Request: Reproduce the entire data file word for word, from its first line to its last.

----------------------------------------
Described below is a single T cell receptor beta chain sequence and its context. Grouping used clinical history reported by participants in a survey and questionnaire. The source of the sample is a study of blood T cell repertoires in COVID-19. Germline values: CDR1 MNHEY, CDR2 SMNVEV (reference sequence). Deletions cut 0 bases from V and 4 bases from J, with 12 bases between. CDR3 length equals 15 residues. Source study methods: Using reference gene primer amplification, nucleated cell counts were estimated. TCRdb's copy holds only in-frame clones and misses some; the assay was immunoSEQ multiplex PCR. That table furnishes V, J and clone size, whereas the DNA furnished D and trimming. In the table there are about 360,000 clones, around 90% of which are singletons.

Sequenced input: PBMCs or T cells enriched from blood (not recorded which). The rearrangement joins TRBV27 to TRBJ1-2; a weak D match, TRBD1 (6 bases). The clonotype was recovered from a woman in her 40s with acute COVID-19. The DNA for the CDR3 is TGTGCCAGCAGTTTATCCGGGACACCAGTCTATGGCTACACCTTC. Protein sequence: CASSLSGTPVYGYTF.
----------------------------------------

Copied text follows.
Described below is a single T cell receptor beta chain sequence and its context. Grouping used clinical history reported by participants in a survey and questionnaire. The source of the sample is a study of blood T cell repertoires in COVID-19. Germline values: CDR1 MNHEY, CDR2 SMNVEV (reference sequence). Deletions cut 0 bases from V and 4 bases from J, with 12 bases between. CDR3 length equals 15 residues. Source study methods: Using reference gene primer amplification, nucleated cell counts were estimated. TCRdb's copy holds only in-frame clones and misses some; the assay was immunoSEQ multiplex PCR. That table furnishes V, J and clone size, whereas the DNA furnished D and trimming. In the table there are about 360,000 clones, around 90% of which are singletons.

Sequenced input: PBMCs or T cells enriched from blood (not recorded which). The rearrangement joins TRBV27 to TRBJ1-2; a weak D match, TRBD1 (6 bases). The clonotype was recovered from a woman in her 40s with acute COVID-19. The DNA for the CDR3 is TGTGCCAGCAGTTTATCCGGGACACCAGTCTATGGCTACACCTTC. Protein sequence: CASSLSGTPVYGYTF.